Looking at the environmental impact from Sochi, it seems the induction of environmental protection as the third pillar of the Olympic Games is a trendy green veneer. Hopefully, the lack of sustainable development demonstrated in Sochi will not be a legacy for future Games.

Discussion

Leave your comment below, or reply to others.

Please note that this comment section is for thoughtful, on-topic discussions. Admin approval is required for all comments. Your comment may be edited if it contains grammatical errors. Low effort, self-promotional, or impolite comments will be deleted.

0 Comments

Submit a Comment

Your email address will not be published. Required fields are marked *

This site uses Akismet to reduce spam. Learn how your comment data is processed.

Read more from MeetingoftheMinds.org

Spotlighting innovations in urban sustainability and connected technology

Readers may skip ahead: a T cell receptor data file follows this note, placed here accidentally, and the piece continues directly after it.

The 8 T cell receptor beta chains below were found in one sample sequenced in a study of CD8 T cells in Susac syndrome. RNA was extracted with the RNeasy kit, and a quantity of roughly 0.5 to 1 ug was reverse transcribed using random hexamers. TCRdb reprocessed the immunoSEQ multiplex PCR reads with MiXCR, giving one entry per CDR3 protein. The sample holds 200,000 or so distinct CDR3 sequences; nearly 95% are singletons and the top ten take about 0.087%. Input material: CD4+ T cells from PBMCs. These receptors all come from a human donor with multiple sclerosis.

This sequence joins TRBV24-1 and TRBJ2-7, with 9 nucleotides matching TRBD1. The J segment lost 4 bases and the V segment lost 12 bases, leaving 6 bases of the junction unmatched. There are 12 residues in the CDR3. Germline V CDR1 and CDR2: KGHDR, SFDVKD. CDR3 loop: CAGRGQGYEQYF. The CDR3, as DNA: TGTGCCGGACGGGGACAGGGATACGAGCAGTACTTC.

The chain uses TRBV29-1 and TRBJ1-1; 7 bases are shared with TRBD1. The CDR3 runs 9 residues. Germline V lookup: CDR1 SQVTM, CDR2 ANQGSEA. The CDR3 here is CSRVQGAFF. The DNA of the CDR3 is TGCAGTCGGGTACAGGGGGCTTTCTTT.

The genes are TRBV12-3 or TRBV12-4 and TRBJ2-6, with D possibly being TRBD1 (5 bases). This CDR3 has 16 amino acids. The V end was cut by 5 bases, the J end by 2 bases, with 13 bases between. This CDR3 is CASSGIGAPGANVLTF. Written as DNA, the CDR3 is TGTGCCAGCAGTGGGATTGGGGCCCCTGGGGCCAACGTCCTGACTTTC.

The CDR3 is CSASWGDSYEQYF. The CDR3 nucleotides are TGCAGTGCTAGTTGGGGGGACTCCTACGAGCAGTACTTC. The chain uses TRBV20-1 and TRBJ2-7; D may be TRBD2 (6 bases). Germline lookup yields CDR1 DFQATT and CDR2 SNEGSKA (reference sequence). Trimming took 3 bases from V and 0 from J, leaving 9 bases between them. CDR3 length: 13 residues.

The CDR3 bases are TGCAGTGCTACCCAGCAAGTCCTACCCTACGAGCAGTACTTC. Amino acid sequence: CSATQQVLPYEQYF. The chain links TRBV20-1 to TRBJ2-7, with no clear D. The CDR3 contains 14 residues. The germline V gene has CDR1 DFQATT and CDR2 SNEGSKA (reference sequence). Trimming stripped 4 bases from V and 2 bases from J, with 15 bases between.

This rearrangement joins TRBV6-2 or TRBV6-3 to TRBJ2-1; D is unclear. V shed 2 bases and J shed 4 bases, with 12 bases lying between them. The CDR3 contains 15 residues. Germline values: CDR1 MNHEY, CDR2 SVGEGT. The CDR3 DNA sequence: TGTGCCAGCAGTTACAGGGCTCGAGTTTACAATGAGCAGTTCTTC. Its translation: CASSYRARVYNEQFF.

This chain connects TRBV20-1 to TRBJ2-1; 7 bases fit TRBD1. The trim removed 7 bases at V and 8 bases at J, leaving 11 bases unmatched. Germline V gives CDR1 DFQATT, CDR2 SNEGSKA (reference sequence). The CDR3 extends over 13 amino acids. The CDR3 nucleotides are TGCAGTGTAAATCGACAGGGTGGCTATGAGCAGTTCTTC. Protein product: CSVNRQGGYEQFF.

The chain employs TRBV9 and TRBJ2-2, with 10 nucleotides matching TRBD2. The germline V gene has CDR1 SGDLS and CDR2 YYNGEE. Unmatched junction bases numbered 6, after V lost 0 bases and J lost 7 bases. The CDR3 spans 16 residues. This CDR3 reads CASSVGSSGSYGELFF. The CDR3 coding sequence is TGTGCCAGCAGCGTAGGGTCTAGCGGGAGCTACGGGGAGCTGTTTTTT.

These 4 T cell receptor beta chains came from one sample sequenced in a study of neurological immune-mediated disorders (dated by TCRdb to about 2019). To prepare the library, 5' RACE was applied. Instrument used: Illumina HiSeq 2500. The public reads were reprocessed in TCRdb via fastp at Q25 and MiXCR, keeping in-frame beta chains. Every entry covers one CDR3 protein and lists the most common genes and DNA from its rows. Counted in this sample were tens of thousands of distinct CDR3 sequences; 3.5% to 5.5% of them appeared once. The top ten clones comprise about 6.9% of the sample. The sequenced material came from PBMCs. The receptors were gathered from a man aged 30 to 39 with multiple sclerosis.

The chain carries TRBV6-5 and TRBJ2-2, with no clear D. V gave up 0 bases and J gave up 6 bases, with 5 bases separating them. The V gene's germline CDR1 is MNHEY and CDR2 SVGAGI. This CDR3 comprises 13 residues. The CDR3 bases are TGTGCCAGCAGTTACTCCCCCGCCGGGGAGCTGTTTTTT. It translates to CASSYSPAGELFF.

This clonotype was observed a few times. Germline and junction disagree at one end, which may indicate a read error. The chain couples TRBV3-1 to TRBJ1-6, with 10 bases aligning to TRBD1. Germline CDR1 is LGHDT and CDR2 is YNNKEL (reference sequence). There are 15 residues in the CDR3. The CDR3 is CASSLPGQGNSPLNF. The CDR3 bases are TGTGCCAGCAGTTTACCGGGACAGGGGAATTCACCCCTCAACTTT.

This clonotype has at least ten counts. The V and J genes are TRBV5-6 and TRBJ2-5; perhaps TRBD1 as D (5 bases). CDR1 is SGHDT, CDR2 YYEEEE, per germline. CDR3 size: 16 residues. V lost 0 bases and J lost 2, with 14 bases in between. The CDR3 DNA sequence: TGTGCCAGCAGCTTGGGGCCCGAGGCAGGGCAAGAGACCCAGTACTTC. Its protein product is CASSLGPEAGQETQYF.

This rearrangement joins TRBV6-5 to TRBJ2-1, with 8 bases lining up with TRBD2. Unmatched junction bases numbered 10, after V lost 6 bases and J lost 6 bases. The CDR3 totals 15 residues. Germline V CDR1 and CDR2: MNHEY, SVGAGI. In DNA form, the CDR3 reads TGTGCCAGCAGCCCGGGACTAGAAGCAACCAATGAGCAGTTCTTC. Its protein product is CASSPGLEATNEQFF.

How Stormwater Infrastructure Balances Utility and Placemaking

How Stormwater Infrastructure Balances Utility and Placemaking

I see the outcomes of Duke Pond as a representation of the importance of the profession of landscape architecture in today’s world. Once obscured by the glaring light and booming voice long-generated by building architects, landscape architects are steadily emerging as the designers needed to tackle complex 21st century problems. As both leaders and collaborators, their work is addressing the effects of rising sea level on coastal cities, creating multi-modal pedestrian and vehicular transportation systems to reduce carbon emissions, reimagining outdated infrastructure as great urban places, and as with the case of Duke Pond, mitigating the impacts of worsening drought.

The 7 Forces of Artificial Intelligence in Cities

The 7 Forces of Artificial Intelligence in Cities